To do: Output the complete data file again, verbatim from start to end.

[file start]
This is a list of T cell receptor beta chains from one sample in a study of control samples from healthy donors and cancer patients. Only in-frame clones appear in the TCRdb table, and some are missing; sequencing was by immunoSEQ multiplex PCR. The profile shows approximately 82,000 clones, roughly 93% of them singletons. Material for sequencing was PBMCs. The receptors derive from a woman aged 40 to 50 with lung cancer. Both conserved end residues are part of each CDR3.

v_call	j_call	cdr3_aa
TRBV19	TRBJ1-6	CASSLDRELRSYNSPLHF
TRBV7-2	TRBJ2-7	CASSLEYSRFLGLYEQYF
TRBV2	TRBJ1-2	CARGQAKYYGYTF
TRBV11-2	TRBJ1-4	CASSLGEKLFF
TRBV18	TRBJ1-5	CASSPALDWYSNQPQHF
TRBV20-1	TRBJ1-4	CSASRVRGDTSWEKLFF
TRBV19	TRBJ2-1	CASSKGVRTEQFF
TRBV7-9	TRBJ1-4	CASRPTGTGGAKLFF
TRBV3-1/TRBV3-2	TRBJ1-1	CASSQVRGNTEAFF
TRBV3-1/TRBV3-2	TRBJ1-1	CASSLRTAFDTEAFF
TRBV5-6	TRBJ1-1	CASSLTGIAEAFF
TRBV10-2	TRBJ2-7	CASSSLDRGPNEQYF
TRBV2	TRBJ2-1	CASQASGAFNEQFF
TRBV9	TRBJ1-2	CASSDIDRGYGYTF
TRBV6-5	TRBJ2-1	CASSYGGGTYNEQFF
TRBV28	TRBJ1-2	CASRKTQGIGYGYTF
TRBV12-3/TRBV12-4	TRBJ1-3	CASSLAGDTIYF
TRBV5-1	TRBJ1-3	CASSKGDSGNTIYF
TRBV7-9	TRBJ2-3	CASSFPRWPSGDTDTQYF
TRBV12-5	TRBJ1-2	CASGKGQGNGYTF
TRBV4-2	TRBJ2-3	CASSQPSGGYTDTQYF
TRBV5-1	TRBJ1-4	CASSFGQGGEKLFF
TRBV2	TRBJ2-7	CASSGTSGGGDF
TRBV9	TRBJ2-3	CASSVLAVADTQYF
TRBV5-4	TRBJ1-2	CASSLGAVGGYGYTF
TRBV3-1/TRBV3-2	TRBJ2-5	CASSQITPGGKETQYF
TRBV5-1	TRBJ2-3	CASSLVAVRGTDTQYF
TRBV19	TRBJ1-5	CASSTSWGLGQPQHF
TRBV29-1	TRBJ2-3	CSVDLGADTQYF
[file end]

This is a list of T cell receptor beta chains from one sample in a study of control samples from healthy donors and cancer patients. Only in-frame clones appear in the TCRdb table, and some are missing; sequencing was by immunoSEQ multiplex PCR. The profile shows approximately 82,000 clones, roughly 93% of them singletons. Material for sequencing was PBMCs. The receptors derive from a woman aged 40 to 50 with lung cancer. Both conserved end residues are part of each CDR3.

v_call	j_call	cdr3_aa
TRBV19	TRBJ1-6	CASSLDRELRSYNSPLHF
TRBV7-2	TRBJ2-7	CASSLEYSRFLGLYEQYF
TRBV2	TRBJ1-2	CARGQAKYYGYTF
TRBV11-2	TRBJ1-4	CASSLGEKLFF
TRBV18	TRBJ1-5	CASSPALDWYSNQPQHF
TRBV20-1	TRBJ1-4	CSASRVRGDTSWEKLFF
TRBV19	TRBJ2-1	CASSKGVRTEQFF
TRBV7-9	TRBJ1-4	CASRPTGTGGAKLFF
TRBV3-1/TRBV3-2	TRBJ1-1	CASSQVRGNTEAFF
TRBV3-1/TRBV3-2	TRBJ1-1	CASSLRTAFDTEAFF
TRBV5-6	TRBJ1-1	CASSLTGIAEAFF
TRBV10-2	TRBJ2-7	CASSSLDRGPNEQYF
TRBV2	TRBJ2-1	CASQASGAFNEQFF
TRBV9	TRBJ1-2	CASSDIDRGYGYTF
TRBV6-5	TRBJ2-1	CASSYGGGTYNEQFF
TRBV28	TRBJ1-2	CASRKTQGIGYGYTF
TRBV12-3/TRBV12-4	TRBJ1-3	CASSLAGDTIYF
TRBV5-1	TRBJ1-3	CASSKGDSGNTIYF
TRBV7-9	TRBJ2-3	CASSFPRWPSGDTDTQYF
TRBV12-5	TRBJ1-2	CASGKGQGNGYTF
TRBV4-2	TRBJ2-3	CASSQPSGGYTDTQYF
TRBV5-1	TRBJ1-4	CASSFGQGGEKLFF
TRBV2	TRBJ2-7	CASSGTSGGGDF
TRBV9	TRBJ2-3	CASSVLAVADTQYF
TRBV5-4	TRBJ1-2	CASSLGAVGGYGYTF
TRBV3-1/TRBV3-2	TRBJ2-5	CASSQITPGGKETQYF
TRBV5-1	TRBJ2-3	CASSLVAVRGTDTQYF
TRBV19	TRBJ1-5	CASSTSWGLGQPQHF
TRBV29-1	TRBJ2-3	CSVDLGADTQYF